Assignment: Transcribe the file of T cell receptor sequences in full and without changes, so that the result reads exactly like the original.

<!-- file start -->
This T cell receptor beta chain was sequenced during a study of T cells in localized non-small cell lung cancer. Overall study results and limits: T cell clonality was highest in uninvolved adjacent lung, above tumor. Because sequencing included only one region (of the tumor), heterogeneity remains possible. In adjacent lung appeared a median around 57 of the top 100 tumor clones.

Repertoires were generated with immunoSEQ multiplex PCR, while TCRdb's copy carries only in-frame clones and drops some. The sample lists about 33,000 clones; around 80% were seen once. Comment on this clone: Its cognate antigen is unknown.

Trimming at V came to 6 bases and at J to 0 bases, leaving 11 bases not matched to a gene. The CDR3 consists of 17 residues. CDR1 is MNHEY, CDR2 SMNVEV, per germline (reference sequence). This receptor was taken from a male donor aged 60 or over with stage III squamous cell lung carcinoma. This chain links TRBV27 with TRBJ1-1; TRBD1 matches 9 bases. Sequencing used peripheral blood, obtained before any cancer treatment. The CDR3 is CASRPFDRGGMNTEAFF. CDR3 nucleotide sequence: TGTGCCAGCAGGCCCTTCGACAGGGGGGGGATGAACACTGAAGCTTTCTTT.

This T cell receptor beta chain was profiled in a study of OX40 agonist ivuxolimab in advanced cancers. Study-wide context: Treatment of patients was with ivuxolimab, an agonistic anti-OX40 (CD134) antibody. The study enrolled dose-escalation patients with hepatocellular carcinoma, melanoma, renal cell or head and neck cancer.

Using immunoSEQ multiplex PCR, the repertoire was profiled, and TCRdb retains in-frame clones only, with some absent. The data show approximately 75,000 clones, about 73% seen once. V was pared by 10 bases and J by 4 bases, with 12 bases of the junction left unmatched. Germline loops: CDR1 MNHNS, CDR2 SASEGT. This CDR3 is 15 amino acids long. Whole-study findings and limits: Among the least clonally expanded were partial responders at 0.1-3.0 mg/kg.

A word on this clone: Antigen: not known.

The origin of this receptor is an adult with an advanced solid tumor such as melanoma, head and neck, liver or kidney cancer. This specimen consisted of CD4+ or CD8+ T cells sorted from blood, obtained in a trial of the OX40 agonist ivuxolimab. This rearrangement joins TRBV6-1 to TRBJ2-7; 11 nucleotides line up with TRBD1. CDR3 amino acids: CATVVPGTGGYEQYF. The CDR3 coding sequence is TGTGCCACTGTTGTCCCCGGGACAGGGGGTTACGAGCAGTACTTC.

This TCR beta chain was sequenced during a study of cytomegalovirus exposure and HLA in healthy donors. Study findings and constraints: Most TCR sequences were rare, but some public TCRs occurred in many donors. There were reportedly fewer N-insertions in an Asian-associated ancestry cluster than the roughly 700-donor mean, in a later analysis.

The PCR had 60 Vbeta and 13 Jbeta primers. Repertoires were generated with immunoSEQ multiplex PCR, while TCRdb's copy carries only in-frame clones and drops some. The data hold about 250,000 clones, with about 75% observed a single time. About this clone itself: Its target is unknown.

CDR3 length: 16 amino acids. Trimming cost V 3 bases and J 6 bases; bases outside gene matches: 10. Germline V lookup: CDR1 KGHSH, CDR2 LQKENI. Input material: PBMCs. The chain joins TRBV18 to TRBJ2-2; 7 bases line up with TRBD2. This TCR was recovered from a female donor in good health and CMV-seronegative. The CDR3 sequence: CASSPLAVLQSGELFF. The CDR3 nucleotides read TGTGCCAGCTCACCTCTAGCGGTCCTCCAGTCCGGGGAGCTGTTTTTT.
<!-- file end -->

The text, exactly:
This T cell receptor beta chain was sequenced during a study of T cells in localized non-small cell lung cancer. Overall study results and limits: T cell clonality was highest in uninvolved adjacent lung, above tumor. Because sequencing included only one region (of the tumor), heterogeneity remains possible. In adjacent lung appeared a median around 57 of the top 100 tumor clones.

Repertoires were generated with immunoSEQ multiplex PCR, while TCRdb's copy carries only in-frame clones and drops some. The sample lists about 33,000 clones; around 80% were seen once. Comment on this clone: Its cognate antigen is unknown.

Trimming at V came to 6 bases and at J to 0 bases, leaving 11 bases not matched to a gene. The CDR3 consists of 17 residues. CDR1 is MNHEY, CDR2 SMNVEV, per germline (reference sequence). This receptor was taken from a male donor aged 60 or over with stage III squamous cell lung carcinoma. This chain links TRBV27 with TRBJ1-1; TRBD1 matches 9 bases. Sequencing used peripheral blood, obtained before any cancer treatment. The CDR3 is CASRPFDRGGMNTEAFF. CDR3 nucleotide sequence: TGTGCCAGCAGGCCCTTCGACAGGGGGGGGATGAACACTGAAGCTTTCTTT.

This T cell receptor beta chain was profiled in a study of OX40 agonist ivuxolimab in advanced cancers. Study-wide context: Treatment of patients was with ivuxolimab, an agonistic anti-OX40 (CD134) antibody. The study enrolled dose-escalation patients with hepatocellular carcinoma, melanoma, renal cell or head and neck cancer.

Using immunoSEQ multiplex PCR, the repertoire was profiled, and TCRdb retains in-frame clones only, with some absent. The data show approximately 75,000 clones, about 73% seen once. V was pared by 10 bases and J by 4 bases, with 12 bases of the junction left unmatched. Germline loops: CDR1 MNHNS, CDR2 SASEGT. This CDR3 is 15 amino acids long. Whole-study findings and limits: Among the least clonally expanded were partial responders at 0.1-3.0 mg/kg.

A word on this clone: Antigen: not known.

The origin of this receptor is an adult with an advanced solid tumor such as melanoma, head and neck, liver or kidney cancer. This specimen consisted of CD4+ or CD8+ T cells sorted from blood, obtained in a trial of the OX40 agonist ivuxolimab. This rearrangement joins TRBV6-1 to TRBJ2-7; 11 nucleotides line up with TRBD1. CDR3 amino acids: CATVVPGTGGYEQYF. The CDR3 coding sequence is TGTGCCACTGTTGTCCCCGGGACAGGGGGTTACGAGCAGTACTTC.

This TCR beta chain was sequenced during a study of cytomegalovirus exposure and HLA in healthy donors. Study findings and constraints: Most TCR sequences were rare, but some public TCRs occurred in many donors. There were reportedly fewer N-insertions in an Asian-associated ancestry cluster than the roughly 700-donor mean, in a later analysis.

The PCR had 60 Vbeta and 13 Jbeta primers. Repertoires were generated with immunoSEQ multiplex PCR, while TCRdb's copy carries only in-frame clones and drops some. The data hold about 250,000 clones, with about 75% observed a single time. About this clone itself: Its target is unknown.

CDR3 length: 16 amino acids. Trimming cost V 3 bases and J 6 bases; bases outside gene matches: 10. Germline V lookup: CDR1 KGHSH, CDR2 LQKENI. Input material: PBMCs. The chain joins TRBV18 to TRBJ2-2; 7 bases line up with TRBD2. This TCR was recovered from a female donor in good health and CMV-seronegative. The CDR3 sequence: CASSPLAVLQSGELFF. The CDR3 nucleotides read TGTGCCAGCTCACCTCTAGCGGTCCTCCAGTCCGGGGAGCTGTTTTTT.